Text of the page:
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Emphasis on public safety in upcoming Myrtle Beach budget

Leaders in Myrtle Beach discussed a new operating budget Monday. Public safety was among the most popular points of discussion. (Bill Mannix/WPDE)

It didn't take long for Myrtle Beach City Council members, now in their two-day budget retreat, to talk about public safety.

City Manager John Pederson and his team drafted a budget totaling more than $197,000,000 for Fiscal Year 2018-2019.

23 percent of expenditures are allocated for public safety spending. Of that money, more than $33 million would go to the Myrtle Beach Police Department, which should see a boost ahead of the summer season.

Last year, the department received a $1.25 million federal grant to create positions for 10 additional police officers.

Myrtle Beach Police Chief Amy Prock said Monday, six of those spots have been filled and that qualified applicants applied to the other openings.

She thanked the council for the budget projection.

"This is really helpful for our community and public safety efforts that we are focusing on," said Prock. "We want to make sure that we continue to keep our community safe, but also work toward efforts to expand our agency to work to everything that we need to cover our community."

The question facing council members is how to pay for it.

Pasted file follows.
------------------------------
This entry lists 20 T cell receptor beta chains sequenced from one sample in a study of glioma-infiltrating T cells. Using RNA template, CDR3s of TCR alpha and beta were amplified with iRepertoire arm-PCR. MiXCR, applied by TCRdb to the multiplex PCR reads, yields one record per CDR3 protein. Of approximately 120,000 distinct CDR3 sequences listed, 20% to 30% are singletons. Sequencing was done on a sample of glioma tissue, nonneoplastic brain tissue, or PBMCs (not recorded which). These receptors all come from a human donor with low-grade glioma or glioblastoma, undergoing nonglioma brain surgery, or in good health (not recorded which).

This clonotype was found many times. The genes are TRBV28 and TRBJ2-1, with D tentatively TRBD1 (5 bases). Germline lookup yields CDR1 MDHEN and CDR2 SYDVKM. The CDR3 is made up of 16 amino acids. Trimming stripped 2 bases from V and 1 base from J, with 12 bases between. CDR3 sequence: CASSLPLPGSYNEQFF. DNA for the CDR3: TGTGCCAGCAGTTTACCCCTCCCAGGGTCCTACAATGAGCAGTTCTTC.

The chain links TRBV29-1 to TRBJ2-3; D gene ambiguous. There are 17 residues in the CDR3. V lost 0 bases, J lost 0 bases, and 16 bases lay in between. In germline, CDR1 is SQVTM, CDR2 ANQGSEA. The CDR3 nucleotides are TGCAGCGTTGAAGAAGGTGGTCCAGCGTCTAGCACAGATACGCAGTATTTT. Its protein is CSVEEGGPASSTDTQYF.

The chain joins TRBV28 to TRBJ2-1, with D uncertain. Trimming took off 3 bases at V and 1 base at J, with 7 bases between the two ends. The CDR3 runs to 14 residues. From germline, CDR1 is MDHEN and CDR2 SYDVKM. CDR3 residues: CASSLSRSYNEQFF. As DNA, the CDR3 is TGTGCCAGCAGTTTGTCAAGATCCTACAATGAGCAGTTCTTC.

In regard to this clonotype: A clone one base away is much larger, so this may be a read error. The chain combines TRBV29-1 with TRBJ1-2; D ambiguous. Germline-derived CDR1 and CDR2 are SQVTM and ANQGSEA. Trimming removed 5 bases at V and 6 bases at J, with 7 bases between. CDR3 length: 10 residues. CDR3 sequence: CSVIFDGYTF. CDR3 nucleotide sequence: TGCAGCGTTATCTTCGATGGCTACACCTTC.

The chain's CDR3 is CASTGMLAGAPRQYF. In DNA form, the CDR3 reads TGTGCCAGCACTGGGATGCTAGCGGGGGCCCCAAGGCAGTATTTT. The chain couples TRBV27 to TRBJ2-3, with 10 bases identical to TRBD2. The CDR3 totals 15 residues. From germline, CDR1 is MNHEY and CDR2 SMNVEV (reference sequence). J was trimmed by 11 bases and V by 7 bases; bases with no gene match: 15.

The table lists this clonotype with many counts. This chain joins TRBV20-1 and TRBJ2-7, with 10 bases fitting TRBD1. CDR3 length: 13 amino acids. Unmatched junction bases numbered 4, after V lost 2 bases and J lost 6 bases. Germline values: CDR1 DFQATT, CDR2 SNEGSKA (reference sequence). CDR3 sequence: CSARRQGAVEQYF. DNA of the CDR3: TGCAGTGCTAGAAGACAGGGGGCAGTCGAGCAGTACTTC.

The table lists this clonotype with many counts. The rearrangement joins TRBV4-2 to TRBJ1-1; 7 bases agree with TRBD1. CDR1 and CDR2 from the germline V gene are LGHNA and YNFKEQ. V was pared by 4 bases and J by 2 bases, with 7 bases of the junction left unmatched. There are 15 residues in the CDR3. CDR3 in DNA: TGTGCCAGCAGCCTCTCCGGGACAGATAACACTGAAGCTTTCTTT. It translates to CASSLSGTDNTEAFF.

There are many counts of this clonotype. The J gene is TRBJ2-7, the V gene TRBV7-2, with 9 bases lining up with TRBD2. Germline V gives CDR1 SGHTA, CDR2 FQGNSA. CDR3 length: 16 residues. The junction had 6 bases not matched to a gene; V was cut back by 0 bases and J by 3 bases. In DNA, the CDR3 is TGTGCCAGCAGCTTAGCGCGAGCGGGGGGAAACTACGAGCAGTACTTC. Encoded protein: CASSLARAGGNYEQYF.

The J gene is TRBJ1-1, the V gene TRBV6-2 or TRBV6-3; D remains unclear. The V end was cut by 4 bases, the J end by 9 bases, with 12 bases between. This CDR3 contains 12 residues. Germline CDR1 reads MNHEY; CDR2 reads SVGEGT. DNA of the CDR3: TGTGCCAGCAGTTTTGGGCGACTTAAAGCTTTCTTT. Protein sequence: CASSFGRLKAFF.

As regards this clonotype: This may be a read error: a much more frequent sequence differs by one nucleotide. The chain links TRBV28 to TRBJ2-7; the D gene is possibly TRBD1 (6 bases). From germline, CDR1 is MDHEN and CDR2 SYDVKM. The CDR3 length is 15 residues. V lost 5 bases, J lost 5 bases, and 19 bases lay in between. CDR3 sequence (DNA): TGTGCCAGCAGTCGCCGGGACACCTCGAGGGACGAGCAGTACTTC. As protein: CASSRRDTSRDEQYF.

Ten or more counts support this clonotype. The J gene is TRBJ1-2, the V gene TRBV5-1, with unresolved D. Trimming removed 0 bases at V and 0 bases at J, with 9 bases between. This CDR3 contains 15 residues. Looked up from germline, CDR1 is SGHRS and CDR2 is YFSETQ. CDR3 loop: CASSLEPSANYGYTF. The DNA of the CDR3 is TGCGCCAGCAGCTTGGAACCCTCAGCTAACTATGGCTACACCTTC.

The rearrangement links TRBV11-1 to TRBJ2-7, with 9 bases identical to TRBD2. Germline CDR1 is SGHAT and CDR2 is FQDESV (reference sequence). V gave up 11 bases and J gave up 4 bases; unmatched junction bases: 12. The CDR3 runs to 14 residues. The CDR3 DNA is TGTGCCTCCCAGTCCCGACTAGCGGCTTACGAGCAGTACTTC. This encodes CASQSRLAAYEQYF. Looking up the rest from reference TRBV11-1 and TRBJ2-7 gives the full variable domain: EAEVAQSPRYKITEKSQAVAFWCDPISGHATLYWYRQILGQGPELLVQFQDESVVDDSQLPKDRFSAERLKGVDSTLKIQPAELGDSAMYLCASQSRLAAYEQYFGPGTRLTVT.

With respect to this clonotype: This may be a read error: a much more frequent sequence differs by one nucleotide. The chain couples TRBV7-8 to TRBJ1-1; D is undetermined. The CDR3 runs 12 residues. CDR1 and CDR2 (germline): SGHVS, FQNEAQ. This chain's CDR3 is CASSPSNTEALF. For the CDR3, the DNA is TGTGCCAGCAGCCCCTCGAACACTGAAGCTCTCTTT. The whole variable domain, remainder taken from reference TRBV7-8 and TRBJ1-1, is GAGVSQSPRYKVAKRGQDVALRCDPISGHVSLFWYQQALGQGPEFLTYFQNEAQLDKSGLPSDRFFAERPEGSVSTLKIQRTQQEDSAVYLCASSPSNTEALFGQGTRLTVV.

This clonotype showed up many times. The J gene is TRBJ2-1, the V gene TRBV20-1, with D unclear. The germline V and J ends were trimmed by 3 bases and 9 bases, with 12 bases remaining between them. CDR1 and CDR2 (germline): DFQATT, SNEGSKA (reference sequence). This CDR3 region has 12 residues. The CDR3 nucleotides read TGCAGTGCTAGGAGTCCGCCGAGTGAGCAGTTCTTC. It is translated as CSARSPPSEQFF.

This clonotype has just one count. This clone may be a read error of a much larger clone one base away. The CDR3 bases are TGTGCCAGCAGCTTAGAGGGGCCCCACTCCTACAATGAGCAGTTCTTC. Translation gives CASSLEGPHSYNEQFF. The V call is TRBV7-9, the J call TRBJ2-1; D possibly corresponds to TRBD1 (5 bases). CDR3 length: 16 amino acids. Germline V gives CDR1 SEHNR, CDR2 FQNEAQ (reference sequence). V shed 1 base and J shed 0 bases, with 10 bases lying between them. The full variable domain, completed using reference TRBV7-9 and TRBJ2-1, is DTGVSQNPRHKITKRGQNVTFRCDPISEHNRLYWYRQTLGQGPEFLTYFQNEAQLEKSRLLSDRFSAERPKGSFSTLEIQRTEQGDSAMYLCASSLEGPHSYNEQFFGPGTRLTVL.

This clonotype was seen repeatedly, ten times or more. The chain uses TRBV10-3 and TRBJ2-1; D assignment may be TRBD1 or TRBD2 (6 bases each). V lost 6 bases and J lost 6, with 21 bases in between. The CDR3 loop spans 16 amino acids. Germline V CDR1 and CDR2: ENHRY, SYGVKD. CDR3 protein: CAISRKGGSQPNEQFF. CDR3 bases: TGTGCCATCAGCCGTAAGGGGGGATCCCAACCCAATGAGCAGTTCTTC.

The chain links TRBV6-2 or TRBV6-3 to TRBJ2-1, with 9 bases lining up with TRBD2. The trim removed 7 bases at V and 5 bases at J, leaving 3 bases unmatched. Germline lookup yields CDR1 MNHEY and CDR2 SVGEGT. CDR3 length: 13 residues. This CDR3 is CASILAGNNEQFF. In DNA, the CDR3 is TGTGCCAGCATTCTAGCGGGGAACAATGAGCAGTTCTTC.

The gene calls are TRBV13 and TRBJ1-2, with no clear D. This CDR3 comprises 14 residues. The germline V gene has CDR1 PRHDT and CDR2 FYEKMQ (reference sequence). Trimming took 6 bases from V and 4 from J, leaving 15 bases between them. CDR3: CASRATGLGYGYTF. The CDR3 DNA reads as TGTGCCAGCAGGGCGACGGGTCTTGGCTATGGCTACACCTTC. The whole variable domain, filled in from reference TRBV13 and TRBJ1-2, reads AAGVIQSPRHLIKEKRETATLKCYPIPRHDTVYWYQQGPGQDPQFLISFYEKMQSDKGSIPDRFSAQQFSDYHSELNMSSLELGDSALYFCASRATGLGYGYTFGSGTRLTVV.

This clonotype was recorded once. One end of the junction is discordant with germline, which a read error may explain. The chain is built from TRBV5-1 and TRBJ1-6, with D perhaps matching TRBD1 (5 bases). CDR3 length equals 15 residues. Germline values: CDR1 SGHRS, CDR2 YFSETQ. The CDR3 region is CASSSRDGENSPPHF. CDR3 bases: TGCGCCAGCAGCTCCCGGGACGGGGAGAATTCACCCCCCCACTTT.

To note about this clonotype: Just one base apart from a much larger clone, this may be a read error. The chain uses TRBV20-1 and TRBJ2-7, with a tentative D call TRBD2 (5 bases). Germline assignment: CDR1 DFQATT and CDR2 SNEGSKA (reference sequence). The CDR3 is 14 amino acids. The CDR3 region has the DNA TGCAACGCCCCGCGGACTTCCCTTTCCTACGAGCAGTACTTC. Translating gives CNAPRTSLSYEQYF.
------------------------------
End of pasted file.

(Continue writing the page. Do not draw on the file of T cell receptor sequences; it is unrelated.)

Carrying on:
Monday, council members debated multiple options including a 3 mill tax increase, a tax primarily affecting secondary homeowners or business owners in Myrtle Beach, City Manager John Pederson said. The raise would essentially add an extra dollar per month to a homeowner with a home worth $50,000.

Pederson said the safety protection is the number one priority. He said months of discussions have led the council to realize there will likely have to be alternative options to fund the budget.

"We basically said that was going to be the case when we presented the two public safety plans, the recruitment and retention and also the staffing and employment plan," he said. "There's just no way of getting around that there's additional cost there."

They also discussed a four percent increase in water and sewage fees.

No word on exactly when the council will decide on the budget. City leaders will reconvene tomorrow morning to finish the two-day summit.

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